Prague is made for walking. Picturesque nooks and crannies beg to be explored. Discover Prague on foot and put on your walking shoes. Forget about high heels because the center of Prague is a maze of cobbled streets that beg for flat comfortable footwear. Bring a pair of snow boots when you visit in winter. A pack of snow is quite usual from November to March. Alternatively, get a pair of boots from Bata Shoe shop at Wenceslas Square. They always have a large selection of winter footwear at very reasonable prices.
Prague's historic center is pedestrian only. Cars stop short for pedestrian crossings. But, remember that trams always have right of way and run in two directions. Take good care when crossing the tracks because they travel at a fairly high speed.
If your hotel is in Stare Mesto, Nove Mesto Town or Mala Strana, you may not need public transport at all. Finding your way around Prague on foot is easy because brown street signs point to the most important sights and streets. If this doesn't feel comfortable enough, get a free map from the Tourist Information Centre at Old Town Square. Alternatively buy a city map from one of the many bookstores, souvenir shops or newsstands.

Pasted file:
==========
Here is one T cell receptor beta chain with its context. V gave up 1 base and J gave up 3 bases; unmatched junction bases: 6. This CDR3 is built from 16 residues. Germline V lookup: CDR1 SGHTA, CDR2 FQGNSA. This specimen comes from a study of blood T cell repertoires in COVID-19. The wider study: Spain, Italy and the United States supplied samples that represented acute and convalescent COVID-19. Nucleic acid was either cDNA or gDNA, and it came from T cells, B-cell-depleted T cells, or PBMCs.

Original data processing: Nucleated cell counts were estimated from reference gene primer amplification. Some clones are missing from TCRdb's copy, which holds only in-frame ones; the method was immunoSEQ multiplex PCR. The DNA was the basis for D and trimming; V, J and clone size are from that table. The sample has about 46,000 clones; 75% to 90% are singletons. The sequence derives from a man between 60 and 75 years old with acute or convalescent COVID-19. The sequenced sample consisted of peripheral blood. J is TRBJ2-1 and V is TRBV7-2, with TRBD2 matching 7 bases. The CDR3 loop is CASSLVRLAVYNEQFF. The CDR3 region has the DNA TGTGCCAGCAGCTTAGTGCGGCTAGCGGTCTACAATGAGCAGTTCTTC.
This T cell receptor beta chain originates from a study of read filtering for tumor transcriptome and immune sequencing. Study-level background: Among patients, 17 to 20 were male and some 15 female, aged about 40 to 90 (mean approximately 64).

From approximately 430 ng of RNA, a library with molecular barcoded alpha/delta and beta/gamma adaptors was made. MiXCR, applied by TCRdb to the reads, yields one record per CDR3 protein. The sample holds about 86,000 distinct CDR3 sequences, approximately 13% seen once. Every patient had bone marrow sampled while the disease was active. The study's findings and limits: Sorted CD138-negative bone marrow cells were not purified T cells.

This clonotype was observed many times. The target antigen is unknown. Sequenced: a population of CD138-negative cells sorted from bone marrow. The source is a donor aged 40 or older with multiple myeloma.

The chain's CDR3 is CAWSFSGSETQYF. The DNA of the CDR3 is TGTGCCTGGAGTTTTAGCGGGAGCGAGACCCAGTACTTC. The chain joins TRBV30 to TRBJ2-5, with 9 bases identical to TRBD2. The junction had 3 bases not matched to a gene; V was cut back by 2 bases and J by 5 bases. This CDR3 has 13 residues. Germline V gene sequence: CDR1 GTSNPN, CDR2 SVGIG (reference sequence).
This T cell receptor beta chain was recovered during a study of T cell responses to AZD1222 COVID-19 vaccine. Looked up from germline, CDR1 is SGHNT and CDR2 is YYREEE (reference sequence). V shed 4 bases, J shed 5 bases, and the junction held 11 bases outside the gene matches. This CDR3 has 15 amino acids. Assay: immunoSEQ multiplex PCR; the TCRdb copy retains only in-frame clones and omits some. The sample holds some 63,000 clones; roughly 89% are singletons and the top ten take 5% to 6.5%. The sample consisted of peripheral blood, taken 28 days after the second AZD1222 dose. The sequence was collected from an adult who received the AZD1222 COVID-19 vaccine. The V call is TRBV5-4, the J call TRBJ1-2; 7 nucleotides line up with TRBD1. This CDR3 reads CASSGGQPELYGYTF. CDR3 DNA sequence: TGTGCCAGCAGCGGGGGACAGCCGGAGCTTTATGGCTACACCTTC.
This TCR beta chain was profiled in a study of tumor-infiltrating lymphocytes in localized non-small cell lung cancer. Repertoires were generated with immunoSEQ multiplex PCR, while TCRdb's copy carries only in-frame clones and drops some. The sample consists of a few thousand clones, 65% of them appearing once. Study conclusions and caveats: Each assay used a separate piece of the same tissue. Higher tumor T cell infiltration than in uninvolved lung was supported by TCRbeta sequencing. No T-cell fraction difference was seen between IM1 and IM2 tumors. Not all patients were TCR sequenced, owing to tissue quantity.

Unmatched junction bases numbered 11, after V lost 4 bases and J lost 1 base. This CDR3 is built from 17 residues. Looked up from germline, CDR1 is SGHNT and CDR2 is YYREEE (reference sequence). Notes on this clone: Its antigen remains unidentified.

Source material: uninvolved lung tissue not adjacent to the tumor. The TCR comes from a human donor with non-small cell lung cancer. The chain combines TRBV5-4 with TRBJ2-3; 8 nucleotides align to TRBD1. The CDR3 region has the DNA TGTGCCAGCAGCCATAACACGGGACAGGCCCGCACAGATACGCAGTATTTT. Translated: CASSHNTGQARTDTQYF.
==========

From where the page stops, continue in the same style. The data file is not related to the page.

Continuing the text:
Vystaviste Exhibition Grounds — Photo courtesy of Marianne Crone
City Walk from Vystaviste Exhibition Grounds to Troja Castle
Hop on tram 12, 17 or 24 and get off at Vystaviste stop.
1. Follow asphalt path, keeping the Vystaviste Exhibition grounds on your right side. Pass the round building which houses the Planetarium on your left. Continue along the main road. You will see on your left the building that is home to Marold's Panorama of the Battle of Lipany, the largest picture of ahistorical event ever painted in the Czech Republic.
2. The asphalt path bears left. You are now walking along the edge of the Royal Deer Park. Continue for about seven hundred meters and take the first turn to the right.
3. Pass under the railway bridge and climb up a flight of stairs. Cross the bridge across the shipping canal built in the early twentieth century to make the Vltava River navigable.
4. You are now on Cisarsky Ostrov, the Imperial Island which belonged to Emperor Rudolph II. The island is now cluttered with a riding school and minor industries.
5. Cross the Troja footbridge spanning the Vltava River. Stop for a moment to take in the view of Troja Castle. Continue along the castle wall, turn left and walk straight to the entrance of Troja Castle.
Troja Castle — Photo courtesy of Marianne Crone
Surrounded by a large garden in French ornamental style, Troja Castle is a seventeenth-century summer palace rather than a castle. A sweeping staircase festooned with sculptures depicting gods and goddesses fighting the Titans leads to the main entrance. The interiors of this Baroque palace host exhibitions from the collections of the Prague Municipal Gallery. Highlights of the interior are frescoes depicting victories of the Emperor Leopold I of Habsburg which cover every inch of wall and ceiling in the main hall.
Troja Castle is open from Tuesday to Sunday from April to October and closed from November to March. The gardens are open and free of charge all year.